Thursday, March 29, 2012

Washington Post: Bishop Shannon Johnston publishes editorial

The Bishop of Virginia, the Rt. Rev'd Shannon Johnston, writes for The Washington Post on what Judge Bellows ruling means for The Episcopal Church. Read it carefully and read it all:
Bishop of the Episcopal of Virginia Shannon Johnston
May the members of a congregation leave a hierarchical denomination and take the church property with them?

At great cost in time, effort, money and friendship — on both sides — the answer for the Episcopal Church in Virginia is no.

Many have followed this case and shared their opinions, both supporting and criticizing our effort to return Episcopal properties to the mission of the Episcopal Church. It’s tempting for this dispute to be about property, or politics, or just plain money. But the essence of the dispute is about theology itself.
Many denominations have a governance (“polity”) that allows for congregational self-determination. For hierarchical bodies, such as the Episcopal, Roman Catholic, Lutheran, United Methodist and Presbyterian churches, it is quite a different matter. In these churches, local congregations represent and witness to the larger structure. Our polity has been established and codified for almost 2,000 years and is the result of a theological view of what the Church is and how it should be governed.

In our tradition, it is the diocese, not the congregation, that is the basic unit of the Church. The bishop is its chief pastor. The Church’s clergy vow to serve under the authority of their bishop. The elected leaders of congregations do the same. The congregations that separated from the Episcopal Church always existed within the authority of this tradition and polity. Without question, the members of these congregations were free to leave this authority, but according to the ancient polity to which they themselves subscribed, the diocese retains its right, and its generational responsibility, of oversight for the ministry of the local church.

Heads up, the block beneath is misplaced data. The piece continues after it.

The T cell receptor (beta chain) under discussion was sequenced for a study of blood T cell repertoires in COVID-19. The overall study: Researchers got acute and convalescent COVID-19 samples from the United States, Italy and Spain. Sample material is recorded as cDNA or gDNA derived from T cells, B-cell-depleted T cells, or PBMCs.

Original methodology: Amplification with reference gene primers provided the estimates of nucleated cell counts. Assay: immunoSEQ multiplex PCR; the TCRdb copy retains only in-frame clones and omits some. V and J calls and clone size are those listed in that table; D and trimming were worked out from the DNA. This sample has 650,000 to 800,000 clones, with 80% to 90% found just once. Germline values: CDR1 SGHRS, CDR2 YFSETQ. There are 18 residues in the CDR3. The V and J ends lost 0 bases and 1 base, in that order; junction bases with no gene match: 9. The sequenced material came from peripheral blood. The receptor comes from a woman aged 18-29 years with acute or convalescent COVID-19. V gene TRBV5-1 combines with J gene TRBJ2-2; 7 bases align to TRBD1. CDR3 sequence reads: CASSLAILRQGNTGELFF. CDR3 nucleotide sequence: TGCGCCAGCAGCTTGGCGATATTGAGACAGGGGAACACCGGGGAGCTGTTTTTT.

Bishops Lee, Schori, and Johnston
We have a defining commitment to this ancient theology and tradition. We have a fiduciary duty to ensure that properties given to the Episcopal Church are used for its mission. That duty, however, is theologically based; we are called to be good stewards of property given to us by our forebears. Stewardship is a theological concept: we give thanks for the gifts God has given to us all. Stewards are bound to preserve gifts for future generations. The leaders of the departed congregations have asserted that this case was never about buildings or money but about larger principles. On that we agree.

The matter of biblical interpretation is at the heart of the issues, and there are real differences. Differences over biblical interpretation, not authority, remain unsettled. Even so, the common, ancient tradition as to authority, polity and property stands with the diocese and its bishop.

To be absolutely clear, as bishop of the Episcopal Diocese of Virginia, I do not want merely an outcome from the court; I seek a witness to the Gospel of Jesus Christ. I pray blessings upon those congregations who have made the painful decision to leave the Episcopal Church. They have prayed for the diocese and for me. Despite our dispute, we are being as gracious as we possibly can by providing smooth transitions for those congregations. And we must find ways to minister where we have much in common, such as in South Sudan. We both work to help those who face the perils of daily life there, most notably from the infamous Lord’s Resistance Army. There is no reason — and no excuse — why we cannot do so together. Both sides must seek ministries in which we can, in unity, serve a society and a world in desperate need. In doing so, we will find one another again as brothers and sisters in the one God and thus be better disciples of the Lord we all follow.

The Episcopal Bishop of Virginia